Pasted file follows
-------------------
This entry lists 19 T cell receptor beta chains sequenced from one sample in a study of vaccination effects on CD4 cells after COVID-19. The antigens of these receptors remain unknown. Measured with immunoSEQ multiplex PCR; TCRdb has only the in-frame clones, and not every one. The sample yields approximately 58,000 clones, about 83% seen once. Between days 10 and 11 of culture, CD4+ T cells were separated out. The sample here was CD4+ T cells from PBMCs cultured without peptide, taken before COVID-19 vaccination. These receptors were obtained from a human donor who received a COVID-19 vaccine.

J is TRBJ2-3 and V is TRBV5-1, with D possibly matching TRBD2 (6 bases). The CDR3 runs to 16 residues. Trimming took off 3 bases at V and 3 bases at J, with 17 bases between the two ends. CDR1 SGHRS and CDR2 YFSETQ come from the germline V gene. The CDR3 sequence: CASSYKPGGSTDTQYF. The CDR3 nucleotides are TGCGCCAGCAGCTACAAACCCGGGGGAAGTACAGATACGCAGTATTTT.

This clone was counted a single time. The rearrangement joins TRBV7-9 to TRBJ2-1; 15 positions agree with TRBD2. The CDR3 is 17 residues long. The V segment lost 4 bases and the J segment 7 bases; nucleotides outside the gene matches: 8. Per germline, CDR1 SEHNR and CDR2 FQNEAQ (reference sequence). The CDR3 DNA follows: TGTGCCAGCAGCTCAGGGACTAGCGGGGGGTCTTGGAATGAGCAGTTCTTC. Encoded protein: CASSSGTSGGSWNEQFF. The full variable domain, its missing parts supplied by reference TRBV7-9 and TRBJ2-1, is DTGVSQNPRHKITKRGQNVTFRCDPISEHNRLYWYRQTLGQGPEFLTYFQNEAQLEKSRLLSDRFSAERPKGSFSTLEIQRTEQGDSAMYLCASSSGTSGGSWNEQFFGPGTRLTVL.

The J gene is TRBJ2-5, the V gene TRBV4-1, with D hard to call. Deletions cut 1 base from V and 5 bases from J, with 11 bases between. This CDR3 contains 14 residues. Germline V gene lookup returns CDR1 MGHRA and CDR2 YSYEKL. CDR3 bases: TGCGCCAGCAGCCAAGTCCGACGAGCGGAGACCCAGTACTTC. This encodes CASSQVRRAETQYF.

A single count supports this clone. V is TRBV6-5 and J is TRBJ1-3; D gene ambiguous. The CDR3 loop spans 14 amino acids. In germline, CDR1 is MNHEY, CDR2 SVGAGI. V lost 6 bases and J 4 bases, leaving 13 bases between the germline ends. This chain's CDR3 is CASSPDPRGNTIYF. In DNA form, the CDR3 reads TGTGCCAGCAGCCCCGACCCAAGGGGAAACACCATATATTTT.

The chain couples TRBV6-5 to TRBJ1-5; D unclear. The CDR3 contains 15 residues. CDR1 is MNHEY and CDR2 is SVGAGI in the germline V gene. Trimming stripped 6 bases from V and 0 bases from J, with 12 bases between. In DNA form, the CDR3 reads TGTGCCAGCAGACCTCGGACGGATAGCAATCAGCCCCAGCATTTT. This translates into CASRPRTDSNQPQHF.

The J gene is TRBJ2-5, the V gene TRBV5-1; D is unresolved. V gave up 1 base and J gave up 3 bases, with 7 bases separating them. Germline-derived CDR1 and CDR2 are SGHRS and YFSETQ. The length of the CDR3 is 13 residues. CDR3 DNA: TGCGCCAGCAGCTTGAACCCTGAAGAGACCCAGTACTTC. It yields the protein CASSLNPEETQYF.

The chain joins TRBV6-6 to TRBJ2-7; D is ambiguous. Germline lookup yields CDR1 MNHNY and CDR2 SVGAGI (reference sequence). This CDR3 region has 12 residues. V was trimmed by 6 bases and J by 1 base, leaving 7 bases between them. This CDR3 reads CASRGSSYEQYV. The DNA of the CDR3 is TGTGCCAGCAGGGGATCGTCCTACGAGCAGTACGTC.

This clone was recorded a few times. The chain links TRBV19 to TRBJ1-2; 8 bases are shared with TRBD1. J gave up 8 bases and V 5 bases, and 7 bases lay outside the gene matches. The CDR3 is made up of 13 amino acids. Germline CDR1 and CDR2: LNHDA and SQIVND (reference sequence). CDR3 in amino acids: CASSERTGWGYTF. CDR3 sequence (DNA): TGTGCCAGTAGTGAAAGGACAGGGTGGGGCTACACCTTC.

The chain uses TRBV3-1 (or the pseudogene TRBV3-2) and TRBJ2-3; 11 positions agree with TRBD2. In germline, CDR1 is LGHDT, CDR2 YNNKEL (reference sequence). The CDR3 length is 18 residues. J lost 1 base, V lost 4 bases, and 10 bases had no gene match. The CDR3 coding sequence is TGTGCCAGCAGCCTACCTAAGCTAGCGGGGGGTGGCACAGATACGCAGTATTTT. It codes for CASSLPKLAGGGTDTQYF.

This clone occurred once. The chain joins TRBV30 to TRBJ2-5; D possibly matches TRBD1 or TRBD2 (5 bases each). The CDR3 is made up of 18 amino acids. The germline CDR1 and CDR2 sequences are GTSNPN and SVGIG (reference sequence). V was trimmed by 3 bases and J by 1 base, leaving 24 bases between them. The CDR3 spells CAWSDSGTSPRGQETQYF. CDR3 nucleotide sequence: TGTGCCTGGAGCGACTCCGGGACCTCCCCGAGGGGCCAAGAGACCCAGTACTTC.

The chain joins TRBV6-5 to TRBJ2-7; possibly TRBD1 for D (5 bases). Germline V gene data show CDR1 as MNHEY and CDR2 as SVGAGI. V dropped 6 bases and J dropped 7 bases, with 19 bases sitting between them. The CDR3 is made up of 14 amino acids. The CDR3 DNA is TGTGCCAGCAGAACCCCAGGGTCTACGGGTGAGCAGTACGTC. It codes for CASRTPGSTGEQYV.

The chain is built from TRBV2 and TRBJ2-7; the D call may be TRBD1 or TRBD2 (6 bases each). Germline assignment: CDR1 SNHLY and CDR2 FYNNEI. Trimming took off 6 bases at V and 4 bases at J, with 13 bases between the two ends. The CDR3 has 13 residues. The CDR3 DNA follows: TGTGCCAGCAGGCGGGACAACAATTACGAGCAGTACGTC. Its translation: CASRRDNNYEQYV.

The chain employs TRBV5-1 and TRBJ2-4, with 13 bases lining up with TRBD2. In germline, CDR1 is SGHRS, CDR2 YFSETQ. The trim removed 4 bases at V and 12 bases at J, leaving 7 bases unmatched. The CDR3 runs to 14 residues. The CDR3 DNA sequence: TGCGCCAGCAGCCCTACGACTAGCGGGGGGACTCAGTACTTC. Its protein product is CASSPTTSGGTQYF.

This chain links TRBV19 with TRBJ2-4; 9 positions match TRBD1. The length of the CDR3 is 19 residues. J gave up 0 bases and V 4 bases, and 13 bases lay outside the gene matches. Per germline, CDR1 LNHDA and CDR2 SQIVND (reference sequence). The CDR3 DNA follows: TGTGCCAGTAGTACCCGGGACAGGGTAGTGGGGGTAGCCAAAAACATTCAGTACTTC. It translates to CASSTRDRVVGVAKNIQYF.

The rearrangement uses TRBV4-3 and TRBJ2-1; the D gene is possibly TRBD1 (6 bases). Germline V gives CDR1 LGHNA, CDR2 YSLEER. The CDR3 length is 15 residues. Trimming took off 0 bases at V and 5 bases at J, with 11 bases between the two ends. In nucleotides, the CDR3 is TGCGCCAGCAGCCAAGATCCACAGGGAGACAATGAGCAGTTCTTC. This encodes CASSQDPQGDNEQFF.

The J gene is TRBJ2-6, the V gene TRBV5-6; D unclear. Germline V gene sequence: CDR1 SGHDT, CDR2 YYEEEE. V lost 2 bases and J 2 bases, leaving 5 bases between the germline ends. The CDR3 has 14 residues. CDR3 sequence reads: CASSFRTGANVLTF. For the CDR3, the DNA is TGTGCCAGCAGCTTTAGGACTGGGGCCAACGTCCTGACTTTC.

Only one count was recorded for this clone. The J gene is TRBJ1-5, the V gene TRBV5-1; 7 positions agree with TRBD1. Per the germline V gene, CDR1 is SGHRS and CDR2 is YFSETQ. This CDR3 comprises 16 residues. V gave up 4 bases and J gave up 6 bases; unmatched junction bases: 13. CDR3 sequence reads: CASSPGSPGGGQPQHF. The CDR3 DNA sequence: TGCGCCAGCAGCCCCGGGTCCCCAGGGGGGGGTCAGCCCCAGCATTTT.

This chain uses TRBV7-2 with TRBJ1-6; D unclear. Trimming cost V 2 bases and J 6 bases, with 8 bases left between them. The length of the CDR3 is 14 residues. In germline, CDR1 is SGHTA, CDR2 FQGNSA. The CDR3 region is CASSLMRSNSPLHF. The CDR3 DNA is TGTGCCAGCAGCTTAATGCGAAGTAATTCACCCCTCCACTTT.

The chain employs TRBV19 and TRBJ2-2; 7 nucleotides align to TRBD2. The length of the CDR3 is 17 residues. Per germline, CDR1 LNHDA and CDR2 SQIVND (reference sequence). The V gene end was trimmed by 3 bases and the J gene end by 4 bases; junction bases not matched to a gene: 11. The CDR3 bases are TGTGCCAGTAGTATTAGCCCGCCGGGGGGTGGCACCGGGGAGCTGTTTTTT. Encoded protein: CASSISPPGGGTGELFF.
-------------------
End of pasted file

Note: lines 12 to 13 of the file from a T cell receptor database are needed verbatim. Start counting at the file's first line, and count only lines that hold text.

The chain joins TRBV6-5 to TRBJ2-7; possibly TRBD1 for D (5 bases). Germline V gene data show CDR1 as MNHEY and CDR2 as SVGAGI. V dropped 6 bases and J dropped 7 bases, with 19 bases sitting between them. The CDR3 is made up of 14 amino acids. The CDR3 DNA is TGTGCCAGCAGAACCCCAGGGTCTACGGGTGAGCAGTACGTC. It codes for CASRTPGSTGEQYV.

The chain is built from TRBV2 and TRBJ2-7; the D call may be TRBD1 or TRBD2 (6 bases each). Germline assignment: CDR1 SNHLY and CDR2 FYNNEI. Trimming took off 6 bases at V and 4 bases at J, with 13 bases between the two ends. The CDR3 has 13 residues. The CDR3 DNA follows: TGTGCCAGCAGGCGGGACAACAATTACGAGCAGTACGTC. Its translation: CASRRDNNYEQYV.